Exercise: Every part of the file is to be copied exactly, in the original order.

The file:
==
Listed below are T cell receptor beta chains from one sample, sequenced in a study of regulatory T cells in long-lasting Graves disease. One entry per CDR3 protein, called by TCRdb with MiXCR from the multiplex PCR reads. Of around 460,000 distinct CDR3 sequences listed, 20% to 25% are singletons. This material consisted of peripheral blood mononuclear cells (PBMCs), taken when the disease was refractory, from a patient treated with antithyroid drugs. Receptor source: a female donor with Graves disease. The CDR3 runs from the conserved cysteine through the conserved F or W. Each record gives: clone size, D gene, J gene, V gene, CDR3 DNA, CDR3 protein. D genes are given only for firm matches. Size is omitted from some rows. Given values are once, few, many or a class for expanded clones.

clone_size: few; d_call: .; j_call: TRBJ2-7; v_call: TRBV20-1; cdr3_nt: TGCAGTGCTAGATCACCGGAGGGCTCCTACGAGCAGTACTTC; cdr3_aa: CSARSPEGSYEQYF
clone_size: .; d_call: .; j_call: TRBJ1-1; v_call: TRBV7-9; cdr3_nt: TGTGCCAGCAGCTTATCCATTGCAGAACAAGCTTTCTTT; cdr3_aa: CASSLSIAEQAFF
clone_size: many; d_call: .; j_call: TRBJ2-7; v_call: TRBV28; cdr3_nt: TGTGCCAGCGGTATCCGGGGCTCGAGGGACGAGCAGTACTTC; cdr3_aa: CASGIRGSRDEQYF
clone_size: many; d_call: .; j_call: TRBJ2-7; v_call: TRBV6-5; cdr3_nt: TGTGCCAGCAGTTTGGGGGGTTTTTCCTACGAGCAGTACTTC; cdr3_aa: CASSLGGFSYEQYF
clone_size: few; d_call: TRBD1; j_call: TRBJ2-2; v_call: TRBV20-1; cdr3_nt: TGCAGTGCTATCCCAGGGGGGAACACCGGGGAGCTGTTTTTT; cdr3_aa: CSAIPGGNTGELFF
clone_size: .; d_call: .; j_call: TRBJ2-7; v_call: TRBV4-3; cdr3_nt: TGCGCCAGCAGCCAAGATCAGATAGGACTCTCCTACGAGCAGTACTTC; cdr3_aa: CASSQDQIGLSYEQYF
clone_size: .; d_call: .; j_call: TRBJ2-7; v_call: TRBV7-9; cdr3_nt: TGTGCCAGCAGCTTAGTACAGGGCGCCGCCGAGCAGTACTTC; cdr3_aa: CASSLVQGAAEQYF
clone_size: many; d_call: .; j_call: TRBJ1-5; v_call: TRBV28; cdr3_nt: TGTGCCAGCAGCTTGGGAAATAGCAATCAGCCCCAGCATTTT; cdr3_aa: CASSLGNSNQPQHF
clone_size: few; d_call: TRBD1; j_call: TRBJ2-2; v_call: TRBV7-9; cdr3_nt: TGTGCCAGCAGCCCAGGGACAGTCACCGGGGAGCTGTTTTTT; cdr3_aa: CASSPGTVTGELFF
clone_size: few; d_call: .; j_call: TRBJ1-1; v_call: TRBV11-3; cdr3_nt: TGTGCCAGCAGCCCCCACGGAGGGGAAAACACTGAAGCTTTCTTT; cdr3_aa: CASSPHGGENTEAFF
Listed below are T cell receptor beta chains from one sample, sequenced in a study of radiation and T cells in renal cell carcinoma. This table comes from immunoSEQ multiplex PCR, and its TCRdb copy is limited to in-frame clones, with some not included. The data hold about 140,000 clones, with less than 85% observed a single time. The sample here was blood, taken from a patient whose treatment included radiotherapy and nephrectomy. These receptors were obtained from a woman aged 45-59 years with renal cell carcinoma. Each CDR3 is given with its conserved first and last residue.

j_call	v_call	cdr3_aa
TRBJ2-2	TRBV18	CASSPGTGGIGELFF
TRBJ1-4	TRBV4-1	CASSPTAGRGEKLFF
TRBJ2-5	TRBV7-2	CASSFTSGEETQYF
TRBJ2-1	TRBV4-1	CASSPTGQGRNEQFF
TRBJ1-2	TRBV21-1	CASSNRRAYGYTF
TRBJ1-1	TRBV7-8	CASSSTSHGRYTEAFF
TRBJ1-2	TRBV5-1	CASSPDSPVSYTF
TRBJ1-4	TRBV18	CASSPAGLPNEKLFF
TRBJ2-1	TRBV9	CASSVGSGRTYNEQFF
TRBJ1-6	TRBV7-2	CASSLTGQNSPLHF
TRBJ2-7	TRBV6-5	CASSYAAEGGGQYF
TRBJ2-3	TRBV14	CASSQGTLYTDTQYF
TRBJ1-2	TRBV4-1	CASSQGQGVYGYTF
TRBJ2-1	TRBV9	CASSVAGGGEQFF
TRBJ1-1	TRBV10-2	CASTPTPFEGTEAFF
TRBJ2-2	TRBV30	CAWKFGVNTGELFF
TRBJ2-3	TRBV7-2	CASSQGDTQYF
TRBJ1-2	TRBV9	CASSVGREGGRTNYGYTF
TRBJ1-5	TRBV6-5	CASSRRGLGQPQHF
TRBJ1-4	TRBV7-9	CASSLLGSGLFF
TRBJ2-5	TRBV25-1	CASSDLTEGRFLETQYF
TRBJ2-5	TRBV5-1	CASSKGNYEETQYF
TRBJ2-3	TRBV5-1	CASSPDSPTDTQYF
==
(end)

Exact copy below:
Listed below are T cell receptor beta chains from one sample, sequenced in a study of regulatory T cells in long-lasting Graves disease. One entry per CDR3 protein, called by TCRdb with MiXCR from the multiplex PCR reads. Of around 460,000 distinct CDR3 sequences listed, 20% to 25% are singletons. This material consisted of peripheral blood mononuclear cells (PBMCs), taken when the disease was refractory, from a patient treated with antithyroid drugs. Receptor source: a female donor with Graves disease. The CDR3 runs from the conserved cysteine through the conserved F or W. Each record gives: clone size, D gene, J gene, V gene, CDR3 DNA, CDR3 protein. D genes are given only for firm matches. Size is omitted from some rows. Given values are once, few, many or a class for expanded clones.

clone_size: few; d_call: .; j_call: TRBJ2-7; v_call: TRBV20-1; cdr3_nt: TGCAGTGCTAGATCACCGGAGGGCTCCTACGAGCAGTACTTC; cdr3_aa: CSARSPEGSYEQYF
clone_size: .; d_call: .; j_call: TRBJ1-1; v_call: TRBV7-9; cdr3_nt: TGTGCCAGCAGCTTATCCATTGCAGAACAAGCTTTCTTT; cdr3_aa: CASSLSIAEQAFF
clone_size: many; d_call: .; j_call: TRBJ2-7; v_call: TRBV28; cdr3_nt: TGTGCCAGCGGTATCCGGGGCTCGAGGGACGAGCAGTACTTC; cdr3_aa: CASGIRGSRDEQYF
clone_size: many; d_call: .; j_call: TRBJ2-7; v_call: TRBV6-5; cdr3_nt: TGTGCCAGCAGTTTGGGGGGTTTTTCCTACGAGCAGTACTTC; cdr3_aa: CASSLGGFSYEQYF
clone_size: few; d_call: TRBD1; j_call: TRBJ2-2; v_call: TRBV20-1; cdr3_nt: TGCAGTGCTATCCCAGGGGGGAACACCGGGGAGCTGTTTTTT; cdr3_aa: CSAIPGGNTGELFF
clone_size: .; d_call: .; j_call: TRBJ2-7; v_call: TRBV4-3; cdr3_nt: TGCGCCAGCAGCCAAGATCAGATAGGACTCTCCTACGAGCAGTACTTC; cdr3_aa: CASSQDQIGLSYEQYF
clone_size: .; d_call: .; j_call: TRBJ2-7; v_call: TRBV7-9; cdr3_nt: TGTGCCAGCAGCTTAGTACAGGGCGCCGCCGAGCAGTACTTC; cdr3_aa: CASSLVQGAAEQYF
clone_size: many; d_call: .; j_call: TRBJ1-5; v_call: TRBV28; cdr3_nt: TGTGCCAGCAGCTTGGGAAATAGCAATCAGCCCCAGCATTTT; cdr3_aa: CASSLGNSNQPQHF
clone_size: few; d_call: TRBD1; j_call: TRBJ2-2; v_call: TRBV7-9; cdr3_nt: TGTGCCAGCAGCCCAGGGACAGTCACCGGGGAGCTGTTTTTT; cdr3_aa: CASSPGTVTGELFF
clone_size: few; d_call: .; j_call: TRBJ1-1; v_call: TRBV11-3; cdr3_nt: TGTGCCAGCAGCCCCCACGGAGGGGAAAACACTGAAGCTTTCTTT; cdr3_aa: CASSPHGGENTEAFF
Listed below are T cell receptor beta chains from one sample, sequenced in a study of radiation and T cells in renal cell carcinoma. This table comes from immunoSEQ multiplex PCR, and its TCRdb copy is limited to in-frame clones, with some not included. The data hold about 140,000 clones, with less than 85% observed a single time. The sample here was blood, taken from a patient whose treatment included radiotherapy and nephrectomy. These receptors were obtained from a woman aged 45-59 years with renal cell carcinoma. Each CDR3 is given with its conserved first and last residue.

j_call	v_call	cdr3_aa
TRBJ2-2	TRBV18	CASSPGTGGIGELFF
TRBJ1-4	TRBV4-1	CASSPTAGRGEKLFF
TRBJ2-5	TRBV7-2	CASSFTSGEETQYF
TRBJ2-1	TRBV4-1	CASSPTGQGRNEQFF
TRBJ1-2	TRBV21-1	CASSNRRAYGYTF
TRBJ1-1	TRBV7-8	CASSSTSHGRYTEAFF
TRBJ1-2	TRBV5-1	CASSPDSPVSYTF
TRBJ1-4	TRBV18	CASSPAGLPNEKLFF
TRBJ2-1	TRBV9	CASSVGSGRTYNEQFF
TRBJ1-6	TRBV7-2	CASSLTGQNSPLHF
TRBJ2-7	TRBV6-5	CASSYAAEGGGQYF
TRBJ2-3	TRBV14	CASSQGTLYTDTQYF
TRBJ1-2	TRBV4-1	CASSQGQGVYGYTF
TRBJ2-1	TRBV9	CASSVAGGGEQFF
TRBJ1-1	TRBV10-2	CASTPTPFEGTEAFF
TRBJ2-2	TRBV30	CAWKFGVNTGELFF
TRBJ2-3	TRBV7-2	CASSQGDTQYF
TRBJ1-2	TRBV9	CASSVGREGGRTNYGYTF
TRBJ1-5	TRBV6-5	CASSRRGLGQPQHF
TRBJ1-4	TRBV7-9	CASSLLGSGLFF
TRBJ2-5	TRBV25-1	CASSDLTEGRFLETQYF
TRBJ2-5	TRBV5-1	CASSKGNYEETQYF
TRBJ2-3	TRBV5-1	CASSPDSPTDTQYF